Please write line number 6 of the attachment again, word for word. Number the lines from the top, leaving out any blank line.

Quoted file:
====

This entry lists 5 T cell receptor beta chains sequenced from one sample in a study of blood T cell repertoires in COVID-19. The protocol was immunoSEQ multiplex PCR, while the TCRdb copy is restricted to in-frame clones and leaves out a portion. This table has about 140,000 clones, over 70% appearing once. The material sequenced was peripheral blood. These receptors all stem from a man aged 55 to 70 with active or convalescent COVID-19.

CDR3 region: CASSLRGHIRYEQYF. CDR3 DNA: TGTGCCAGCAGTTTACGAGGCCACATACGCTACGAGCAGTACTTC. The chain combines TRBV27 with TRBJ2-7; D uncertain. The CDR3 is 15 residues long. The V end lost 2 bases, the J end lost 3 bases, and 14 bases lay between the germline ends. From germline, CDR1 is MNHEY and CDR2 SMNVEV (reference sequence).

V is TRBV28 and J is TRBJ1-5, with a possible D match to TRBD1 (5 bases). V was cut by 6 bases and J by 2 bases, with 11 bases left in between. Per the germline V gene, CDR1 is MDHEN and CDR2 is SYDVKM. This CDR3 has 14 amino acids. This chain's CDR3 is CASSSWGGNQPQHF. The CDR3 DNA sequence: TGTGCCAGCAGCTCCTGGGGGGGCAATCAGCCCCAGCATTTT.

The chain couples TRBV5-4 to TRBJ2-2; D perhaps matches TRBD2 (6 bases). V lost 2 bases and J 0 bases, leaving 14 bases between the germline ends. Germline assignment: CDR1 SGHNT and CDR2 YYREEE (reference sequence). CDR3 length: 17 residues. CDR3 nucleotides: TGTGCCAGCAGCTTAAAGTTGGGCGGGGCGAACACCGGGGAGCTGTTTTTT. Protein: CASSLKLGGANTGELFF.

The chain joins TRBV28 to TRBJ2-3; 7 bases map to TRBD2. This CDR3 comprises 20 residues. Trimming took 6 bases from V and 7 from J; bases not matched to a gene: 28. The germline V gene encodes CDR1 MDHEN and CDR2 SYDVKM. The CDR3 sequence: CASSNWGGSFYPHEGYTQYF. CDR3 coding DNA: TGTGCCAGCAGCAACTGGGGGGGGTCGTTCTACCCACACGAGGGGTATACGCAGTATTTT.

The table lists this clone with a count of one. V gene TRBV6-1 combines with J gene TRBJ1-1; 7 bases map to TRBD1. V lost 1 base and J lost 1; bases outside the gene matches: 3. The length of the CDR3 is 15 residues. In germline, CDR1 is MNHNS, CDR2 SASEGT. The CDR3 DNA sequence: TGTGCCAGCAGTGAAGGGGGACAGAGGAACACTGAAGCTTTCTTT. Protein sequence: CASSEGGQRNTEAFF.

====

The table lists this clone with a count of one. V gene TRBV6-1 combines with J gene TRBJ1-1; 7 bases map to TRBD1. V lost 1 base and J lost 1; bases outside the gene matches: 3. The length of the CDR3 is 15 residues. In germline, CDR1 is MNHNS, CDR2 SASEGT. The CDR3 DNA sequence: TGTGCCAGCAGTGAAGGGGGACAGAGGAACACTGAAGCTTTCTTT. Protein sequence: CASSEGGQRNTEAFF.